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Re: Fwd: [xml-dev] Build applications using the "simplicity stack"

On Wed, 02 Apr 2014 06:35:48 +1100, Stephen Cameron
<steve.cameron.62@gmail.com> wrote:
| On Tue, Apr 1, 2014 at 10:15 PM, Arjun Ray <arjun.ray@verizon.net> wrote:
| > On Tue, 01 Apr 2014 12:35:36 +1100, Stephen Cameron
| > <steve.cameron.62@gmail.com> wrote:

| > | a data-model in XML Format (schema)
| >
| > [...] XML schema formalisms (DTD, RNG, WXS) are for analytic document 
| > structures, not - as far as I know or understand them - for arbitrarily
| > general "data models". 
| [...] These formalisms have types and convey structure and relationships
| between types.

DTD don't have data types at all, besides strings and tokens.  RNG
defers data typing to external libraries.  WXS is fatally infected
with DB-think and thus has some bizarre mishmash.  Anyone remember
gHorribleKludge?  (Hi Amy!:-))

There was room to re-invent SGML notations, but no one (except RNG, in
a sense) went that route.  The ability to represent types _within_ the
formalism is quite limited.

However, the real nub of the matter is that not all data models are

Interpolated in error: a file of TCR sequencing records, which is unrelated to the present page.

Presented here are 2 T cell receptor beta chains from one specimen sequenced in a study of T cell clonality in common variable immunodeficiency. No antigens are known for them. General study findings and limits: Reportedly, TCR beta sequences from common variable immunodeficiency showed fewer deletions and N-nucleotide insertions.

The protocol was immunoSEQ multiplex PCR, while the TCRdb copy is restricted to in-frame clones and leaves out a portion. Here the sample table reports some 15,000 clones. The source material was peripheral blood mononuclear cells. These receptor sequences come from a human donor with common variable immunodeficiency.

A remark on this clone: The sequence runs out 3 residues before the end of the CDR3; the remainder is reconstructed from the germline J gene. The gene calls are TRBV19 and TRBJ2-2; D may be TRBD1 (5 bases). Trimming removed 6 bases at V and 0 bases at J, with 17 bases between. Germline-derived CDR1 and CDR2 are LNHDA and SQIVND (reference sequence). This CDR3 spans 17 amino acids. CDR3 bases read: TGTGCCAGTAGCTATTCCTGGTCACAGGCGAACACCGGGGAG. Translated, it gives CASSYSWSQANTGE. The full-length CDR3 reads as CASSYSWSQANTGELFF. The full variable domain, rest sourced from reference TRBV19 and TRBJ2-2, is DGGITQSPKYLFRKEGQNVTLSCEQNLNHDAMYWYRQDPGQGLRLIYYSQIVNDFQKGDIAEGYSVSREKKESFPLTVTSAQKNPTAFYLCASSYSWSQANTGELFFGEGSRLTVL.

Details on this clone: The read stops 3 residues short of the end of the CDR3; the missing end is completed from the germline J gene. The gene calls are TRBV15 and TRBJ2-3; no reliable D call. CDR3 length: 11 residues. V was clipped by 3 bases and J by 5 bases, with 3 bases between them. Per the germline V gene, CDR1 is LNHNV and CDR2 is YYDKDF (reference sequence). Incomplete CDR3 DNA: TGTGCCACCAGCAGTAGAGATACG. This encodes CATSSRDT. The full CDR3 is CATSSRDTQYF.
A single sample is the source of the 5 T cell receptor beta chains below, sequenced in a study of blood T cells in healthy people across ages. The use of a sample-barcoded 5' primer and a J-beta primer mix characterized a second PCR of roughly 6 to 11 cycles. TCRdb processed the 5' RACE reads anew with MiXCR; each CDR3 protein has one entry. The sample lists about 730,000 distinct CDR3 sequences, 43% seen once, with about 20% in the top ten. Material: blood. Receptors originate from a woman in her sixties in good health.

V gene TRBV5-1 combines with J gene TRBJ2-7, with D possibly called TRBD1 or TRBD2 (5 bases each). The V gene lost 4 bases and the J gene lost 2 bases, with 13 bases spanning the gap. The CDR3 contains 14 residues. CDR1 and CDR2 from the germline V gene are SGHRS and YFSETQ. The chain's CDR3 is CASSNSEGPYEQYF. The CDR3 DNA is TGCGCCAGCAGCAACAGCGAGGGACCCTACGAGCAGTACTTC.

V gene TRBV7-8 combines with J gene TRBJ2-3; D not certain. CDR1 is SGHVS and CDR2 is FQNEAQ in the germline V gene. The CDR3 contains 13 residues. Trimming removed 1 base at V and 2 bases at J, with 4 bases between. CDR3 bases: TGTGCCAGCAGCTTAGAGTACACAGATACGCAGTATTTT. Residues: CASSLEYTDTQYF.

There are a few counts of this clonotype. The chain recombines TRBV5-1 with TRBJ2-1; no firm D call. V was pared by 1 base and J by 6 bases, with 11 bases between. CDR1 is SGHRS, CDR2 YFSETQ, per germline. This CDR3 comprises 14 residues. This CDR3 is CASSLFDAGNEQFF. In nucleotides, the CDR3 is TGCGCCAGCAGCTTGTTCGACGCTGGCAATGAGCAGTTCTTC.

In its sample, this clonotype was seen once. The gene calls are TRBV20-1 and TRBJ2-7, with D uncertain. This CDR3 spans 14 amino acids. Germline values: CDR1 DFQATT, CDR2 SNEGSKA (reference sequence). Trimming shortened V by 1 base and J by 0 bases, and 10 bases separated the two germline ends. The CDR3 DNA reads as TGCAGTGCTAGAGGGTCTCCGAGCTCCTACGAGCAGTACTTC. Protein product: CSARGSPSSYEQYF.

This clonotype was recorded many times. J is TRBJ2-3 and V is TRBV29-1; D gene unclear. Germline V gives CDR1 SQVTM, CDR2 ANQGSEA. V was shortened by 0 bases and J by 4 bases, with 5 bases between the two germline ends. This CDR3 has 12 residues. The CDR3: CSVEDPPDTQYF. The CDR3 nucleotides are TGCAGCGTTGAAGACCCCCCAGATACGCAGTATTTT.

naturally or conveniently reducible to trees, whereas a XML document
is in the first instance a tree, and schemas for XML are therefore for
trees.  The impedance mismatch may be great or small according to
context, but to discount it as inconsequential doesn't strike me as

| Is there a more suitable formalism for data-models that you make use of?

UML comes to mind.

| An object-oriented formalism, in UML, uses XML for interchange.

With limited traction and success, if Wikipedia is to be believed (and
in this instance, I don't see why not). 

| my concept of leveraging data-models in cost-effective ways, as I tried 
| to give some examples of, is my key point.

Fair enough.  In my work, I've never found schemas for XML instances a
good starting point, or even a vital consideration, in system design.

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